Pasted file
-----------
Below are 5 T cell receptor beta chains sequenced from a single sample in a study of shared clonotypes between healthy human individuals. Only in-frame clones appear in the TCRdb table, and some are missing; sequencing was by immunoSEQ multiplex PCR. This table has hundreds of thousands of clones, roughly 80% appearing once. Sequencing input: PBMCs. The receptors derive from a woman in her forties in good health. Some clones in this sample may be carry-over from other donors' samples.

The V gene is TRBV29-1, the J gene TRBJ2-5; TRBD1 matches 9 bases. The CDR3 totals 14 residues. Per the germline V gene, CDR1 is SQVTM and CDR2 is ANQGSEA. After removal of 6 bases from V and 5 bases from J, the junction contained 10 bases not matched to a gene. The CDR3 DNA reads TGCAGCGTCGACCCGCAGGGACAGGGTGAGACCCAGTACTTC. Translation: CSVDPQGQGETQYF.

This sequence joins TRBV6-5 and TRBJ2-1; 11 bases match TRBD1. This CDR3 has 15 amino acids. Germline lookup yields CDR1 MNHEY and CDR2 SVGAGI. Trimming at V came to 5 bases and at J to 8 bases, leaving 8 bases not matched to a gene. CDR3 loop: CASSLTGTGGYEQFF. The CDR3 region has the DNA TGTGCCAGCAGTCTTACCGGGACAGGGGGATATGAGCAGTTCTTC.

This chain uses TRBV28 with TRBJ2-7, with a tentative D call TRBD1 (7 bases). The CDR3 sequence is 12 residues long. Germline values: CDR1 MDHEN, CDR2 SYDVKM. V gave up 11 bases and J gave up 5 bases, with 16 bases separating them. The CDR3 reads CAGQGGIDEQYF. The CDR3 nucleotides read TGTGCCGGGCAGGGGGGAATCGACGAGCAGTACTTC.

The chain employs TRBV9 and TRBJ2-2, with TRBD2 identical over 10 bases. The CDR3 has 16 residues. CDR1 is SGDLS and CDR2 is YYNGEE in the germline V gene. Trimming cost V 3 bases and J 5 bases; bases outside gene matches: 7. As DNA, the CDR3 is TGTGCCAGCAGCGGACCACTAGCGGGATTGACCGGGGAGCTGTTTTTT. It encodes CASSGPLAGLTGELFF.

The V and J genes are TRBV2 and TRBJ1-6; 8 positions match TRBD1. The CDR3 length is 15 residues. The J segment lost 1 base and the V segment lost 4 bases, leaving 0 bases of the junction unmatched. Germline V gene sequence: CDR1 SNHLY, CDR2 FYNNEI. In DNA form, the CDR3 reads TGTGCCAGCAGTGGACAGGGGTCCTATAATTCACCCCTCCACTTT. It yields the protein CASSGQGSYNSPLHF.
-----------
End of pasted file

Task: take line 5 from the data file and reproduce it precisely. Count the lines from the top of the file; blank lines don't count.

The chain employs TRBV9 and TRBJ2-2, with TRBD2 identical over 10 bases. The CDR3 has 16 residues. CDR1 is SGDLS and CDR2 is YYNGEE in the germline V gene. Trimming cost V 3 bases and J 5 bases; bases outside gene matches: 7. As DNA, the CDR3 is TGTGCCAGCAGCGGACCACTAGCGGGATTGACCGGGGAGCTGTTTTTT. It encodes CASSGPLAGLTGELFF.